Three anglophone students are immersing themselves in the Université de Moncton, hoping to surface fluent in French, with a leg up in Canada's only bilingual province.  

John Thomas, Sarah Chang and Lexi Forsythe all grew up in English-only homes and learned what they know of French through immersion or regular language classes.

'You should be able to go to school in the language of your choice.' - John Thomas, U de M student

Thomas, a native of Newfoundland, said he has been speaking French — but not fluently — for about 10 years and is completing his master's in French at the all-French campus in Moncton.

"In order to call myself a Canadian, I need to speak French," Thomas said in an interview with Information Morning Moncton.

Chang, who moved to P.E.I. from Japan when she was three, first heard French when she moved to Moncton. She speaks Japanese and English and hopes to conquer French as she studies chemistry at U de M.

Meanwhile, Forsythe grew up in Riverview, a primarily anglophone suburb of Moncton, and took French immersion throughout her early education. Her family's history is linked to Acadia, she said.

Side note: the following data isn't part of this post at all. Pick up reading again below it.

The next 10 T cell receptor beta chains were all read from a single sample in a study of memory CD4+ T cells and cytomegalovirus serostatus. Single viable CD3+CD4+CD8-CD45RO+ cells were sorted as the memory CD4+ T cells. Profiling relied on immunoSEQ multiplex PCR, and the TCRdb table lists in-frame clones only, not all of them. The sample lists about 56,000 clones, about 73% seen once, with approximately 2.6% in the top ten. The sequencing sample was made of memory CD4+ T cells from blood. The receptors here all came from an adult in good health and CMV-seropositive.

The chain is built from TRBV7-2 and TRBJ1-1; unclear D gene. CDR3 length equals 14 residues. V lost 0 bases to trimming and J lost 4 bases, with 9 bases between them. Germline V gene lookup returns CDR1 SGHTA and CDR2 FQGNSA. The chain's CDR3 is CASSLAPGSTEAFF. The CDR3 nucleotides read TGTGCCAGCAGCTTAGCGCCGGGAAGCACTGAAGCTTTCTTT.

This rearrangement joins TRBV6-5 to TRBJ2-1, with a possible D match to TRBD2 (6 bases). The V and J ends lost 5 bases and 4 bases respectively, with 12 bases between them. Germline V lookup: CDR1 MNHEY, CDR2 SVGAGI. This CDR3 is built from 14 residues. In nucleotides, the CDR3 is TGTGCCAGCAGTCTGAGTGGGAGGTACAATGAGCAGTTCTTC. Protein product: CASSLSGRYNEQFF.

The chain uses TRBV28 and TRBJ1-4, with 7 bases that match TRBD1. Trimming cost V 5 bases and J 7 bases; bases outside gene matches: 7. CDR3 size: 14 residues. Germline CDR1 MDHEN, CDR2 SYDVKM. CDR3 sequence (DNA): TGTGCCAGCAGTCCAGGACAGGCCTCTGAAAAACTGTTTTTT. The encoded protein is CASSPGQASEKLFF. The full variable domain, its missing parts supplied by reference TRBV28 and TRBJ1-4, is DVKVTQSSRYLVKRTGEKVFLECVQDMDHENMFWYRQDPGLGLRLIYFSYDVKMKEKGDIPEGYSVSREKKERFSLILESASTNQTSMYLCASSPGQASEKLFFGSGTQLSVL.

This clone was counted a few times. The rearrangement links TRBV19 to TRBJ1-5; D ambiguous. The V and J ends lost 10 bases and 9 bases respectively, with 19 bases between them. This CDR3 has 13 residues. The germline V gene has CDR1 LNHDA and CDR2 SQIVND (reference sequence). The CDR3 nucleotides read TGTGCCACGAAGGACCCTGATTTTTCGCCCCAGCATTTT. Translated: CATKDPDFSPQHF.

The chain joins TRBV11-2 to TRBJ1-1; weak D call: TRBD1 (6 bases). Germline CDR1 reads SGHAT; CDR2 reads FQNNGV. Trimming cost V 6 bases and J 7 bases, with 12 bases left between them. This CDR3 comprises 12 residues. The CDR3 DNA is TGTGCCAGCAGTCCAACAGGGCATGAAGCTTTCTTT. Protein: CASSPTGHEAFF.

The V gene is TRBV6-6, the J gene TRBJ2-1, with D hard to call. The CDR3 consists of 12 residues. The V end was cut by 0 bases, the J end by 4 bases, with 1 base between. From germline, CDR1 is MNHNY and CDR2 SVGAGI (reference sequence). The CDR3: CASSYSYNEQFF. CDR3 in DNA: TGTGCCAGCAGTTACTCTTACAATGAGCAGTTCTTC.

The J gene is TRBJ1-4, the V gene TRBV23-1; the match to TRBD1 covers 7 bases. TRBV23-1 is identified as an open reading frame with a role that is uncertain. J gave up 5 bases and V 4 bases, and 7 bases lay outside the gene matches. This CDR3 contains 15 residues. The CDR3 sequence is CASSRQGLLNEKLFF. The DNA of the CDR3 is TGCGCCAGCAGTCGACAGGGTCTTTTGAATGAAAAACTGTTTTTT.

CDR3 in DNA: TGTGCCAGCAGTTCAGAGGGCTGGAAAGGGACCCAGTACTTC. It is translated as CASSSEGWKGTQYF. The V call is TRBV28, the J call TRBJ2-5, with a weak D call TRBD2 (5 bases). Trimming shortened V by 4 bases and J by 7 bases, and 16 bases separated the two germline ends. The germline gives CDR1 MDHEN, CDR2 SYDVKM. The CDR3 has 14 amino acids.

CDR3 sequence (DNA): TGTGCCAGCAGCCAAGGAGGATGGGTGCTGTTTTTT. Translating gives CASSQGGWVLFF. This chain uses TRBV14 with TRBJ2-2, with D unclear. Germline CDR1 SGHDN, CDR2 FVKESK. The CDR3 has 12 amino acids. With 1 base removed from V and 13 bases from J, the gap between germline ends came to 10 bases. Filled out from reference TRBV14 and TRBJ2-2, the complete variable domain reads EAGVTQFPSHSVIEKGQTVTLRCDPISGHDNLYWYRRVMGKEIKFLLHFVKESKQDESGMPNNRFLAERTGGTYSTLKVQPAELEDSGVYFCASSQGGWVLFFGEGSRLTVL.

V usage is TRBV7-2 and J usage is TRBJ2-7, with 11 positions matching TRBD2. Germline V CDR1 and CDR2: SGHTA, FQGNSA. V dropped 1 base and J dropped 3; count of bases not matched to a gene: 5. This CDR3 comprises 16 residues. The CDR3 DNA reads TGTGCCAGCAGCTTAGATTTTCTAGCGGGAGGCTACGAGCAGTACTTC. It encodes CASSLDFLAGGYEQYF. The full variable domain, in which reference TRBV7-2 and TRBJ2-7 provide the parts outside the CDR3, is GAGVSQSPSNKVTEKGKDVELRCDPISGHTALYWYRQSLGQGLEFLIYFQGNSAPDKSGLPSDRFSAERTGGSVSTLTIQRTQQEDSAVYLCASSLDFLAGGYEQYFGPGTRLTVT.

"My French teachers have been so supportive and amazing," Forsythe said. "Really it was my teachers who prepared me [in] French immersion. It was a little difficult but possible."

Getting accepted

Although all three students are hoping for greater fluency, they wouldn't have been accepted at U de M if they weren't fairly competent in the language.

Students must be able to hold a conversation in French, said Jean-Luc Theriault, a spokesperson for the university. 

"Students have to do an interview with a Université de Moncton French-as-a-econd-language representative before being officially admitted."

The school has 38 new students this year whose first language is English, and 121 students in total who come from anglophone high schools. 

Thomas said learning and studying at a francophone university takes determination and hard work.

Chang and Forsythe echoed those comments. They said they've been working on their French for years, because they consider fluency vital to communication in New Brunswick.

"I think it is a combination of support and determination," Forsythe said of her success so far.

For Thomas, speaking French in Newfoundland is almost a foreign concept, but the culture's lack of awareness about the French shouldn't stop people from pursuing the language, he said.

"You should be able to go to school in the language of your choice," he said.

With files from Jonna Brewer